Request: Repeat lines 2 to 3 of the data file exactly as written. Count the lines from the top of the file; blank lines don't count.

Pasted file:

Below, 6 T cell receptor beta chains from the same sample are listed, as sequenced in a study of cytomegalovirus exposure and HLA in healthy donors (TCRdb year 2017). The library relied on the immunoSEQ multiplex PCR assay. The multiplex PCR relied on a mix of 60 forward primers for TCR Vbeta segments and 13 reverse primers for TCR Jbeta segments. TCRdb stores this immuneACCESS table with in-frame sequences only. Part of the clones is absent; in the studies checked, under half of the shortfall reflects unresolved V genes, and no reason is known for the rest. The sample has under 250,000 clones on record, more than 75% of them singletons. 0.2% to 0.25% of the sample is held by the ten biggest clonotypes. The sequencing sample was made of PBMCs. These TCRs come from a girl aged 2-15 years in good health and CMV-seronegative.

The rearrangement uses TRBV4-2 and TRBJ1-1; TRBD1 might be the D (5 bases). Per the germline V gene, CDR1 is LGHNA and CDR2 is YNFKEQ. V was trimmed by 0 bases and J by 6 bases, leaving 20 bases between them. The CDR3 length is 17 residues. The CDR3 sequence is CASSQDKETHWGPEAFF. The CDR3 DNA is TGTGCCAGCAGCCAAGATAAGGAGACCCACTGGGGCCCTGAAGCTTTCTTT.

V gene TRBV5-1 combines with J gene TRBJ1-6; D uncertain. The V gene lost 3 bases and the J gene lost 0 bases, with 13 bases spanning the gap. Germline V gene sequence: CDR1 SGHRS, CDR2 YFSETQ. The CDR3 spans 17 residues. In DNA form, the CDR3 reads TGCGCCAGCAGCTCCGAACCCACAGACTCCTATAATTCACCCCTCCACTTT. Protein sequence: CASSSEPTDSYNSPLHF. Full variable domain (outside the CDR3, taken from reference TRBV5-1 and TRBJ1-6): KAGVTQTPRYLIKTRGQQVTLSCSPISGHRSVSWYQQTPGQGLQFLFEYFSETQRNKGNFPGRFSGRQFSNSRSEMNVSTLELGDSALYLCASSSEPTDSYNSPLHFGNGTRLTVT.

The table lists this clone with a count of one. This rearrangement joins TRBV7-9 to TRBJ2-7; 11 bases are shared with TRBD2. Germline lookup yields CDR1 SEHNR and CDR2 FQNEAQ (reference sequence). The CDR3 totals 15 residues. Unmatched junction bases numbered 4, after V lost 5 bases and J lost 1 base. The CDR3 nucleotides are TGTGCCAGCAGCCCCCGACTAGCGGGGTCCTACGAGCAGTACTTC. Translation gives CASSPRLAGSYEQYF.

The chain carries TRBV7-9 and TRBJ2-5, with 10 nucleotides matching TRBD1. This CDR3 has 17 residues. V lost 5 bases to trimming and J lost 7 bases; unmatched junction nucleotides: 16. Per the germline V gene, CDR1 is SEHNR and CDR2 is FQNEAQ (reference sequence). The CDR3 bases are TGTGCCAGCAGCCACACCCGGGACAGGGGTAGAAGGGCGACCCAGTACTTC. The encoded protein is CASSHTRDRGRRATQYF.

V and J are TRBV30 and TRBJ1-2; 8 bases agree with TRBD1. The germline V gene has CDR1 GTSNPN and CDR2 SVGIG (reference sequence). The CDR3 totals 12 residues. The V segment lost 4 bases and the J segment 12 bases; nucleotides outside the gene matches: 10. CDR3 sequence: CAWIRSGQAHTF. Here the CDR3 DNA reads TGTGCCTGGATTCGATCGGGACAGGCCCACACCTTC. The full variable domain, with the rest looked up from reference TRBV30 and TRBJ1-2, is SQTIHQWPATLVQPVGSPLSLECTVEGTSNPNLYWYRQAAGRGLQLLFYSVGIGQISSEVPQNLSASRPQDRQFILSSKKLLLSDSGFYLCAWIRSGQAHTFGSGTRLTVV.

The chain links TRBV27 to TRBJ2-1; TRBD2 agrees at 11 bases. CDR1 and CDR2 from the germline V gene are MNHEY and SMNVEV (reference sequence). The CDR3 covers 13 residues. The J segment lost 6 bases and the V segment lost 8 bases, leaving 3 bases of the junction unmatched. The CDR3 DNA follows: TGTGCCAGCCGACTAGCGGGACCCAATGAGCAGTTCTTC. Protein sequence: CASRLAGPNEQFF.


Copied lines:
The rearrangement uses TRBV4-2 and TRBJ1-1; TRBD1 might be the D (5 bases). Per the germline V gene, CDR1 is LGHNA and CDR2 is YNFKEQ. V was trimmed by 0 bases and J by 6 bases, leaving 20 bases between them. The CDR3 length is 17 residues. The CDR3 sequence is CASSQDKETHWGPEAFF. The CDR3 DNA is TGTGCCAGCAGCCAAGATAAGGAGACCCACTGGGGCCCTGAAGCTTTCTTT.

V gene TRBV5-1 combines with J gene TRBJ1-6; D uncertain. The V gene lost 3 bases and the J gene lost 0 bases, with 13 bases spanning the gap. Germline V gene sequence: CDR1 SGHRS, CDR2 YFSETQ. The CDR3 spans 17 residues. In DNA form, the CDR3 reads TGCGCCAGCAGCTCCGAACCCACAGACTCCTATAATTCACCCCTCCACTTT. Protein sequence: CASSSEPTDSYNSPLHF. Full variable domain (outside the CDR3, taken from reference TRBV5-1 and TRBJ1-6): KAGVTQTPRYLIKTRGQQVTLSCSPISGHRSVSWYQQTPGQGLQFLFEYFSETQRNKGNFPGRFSGRQFSNSRSEMNVSTLELGDSALYLCASSSEPTDSYNSPLHFGNGTRLTVT.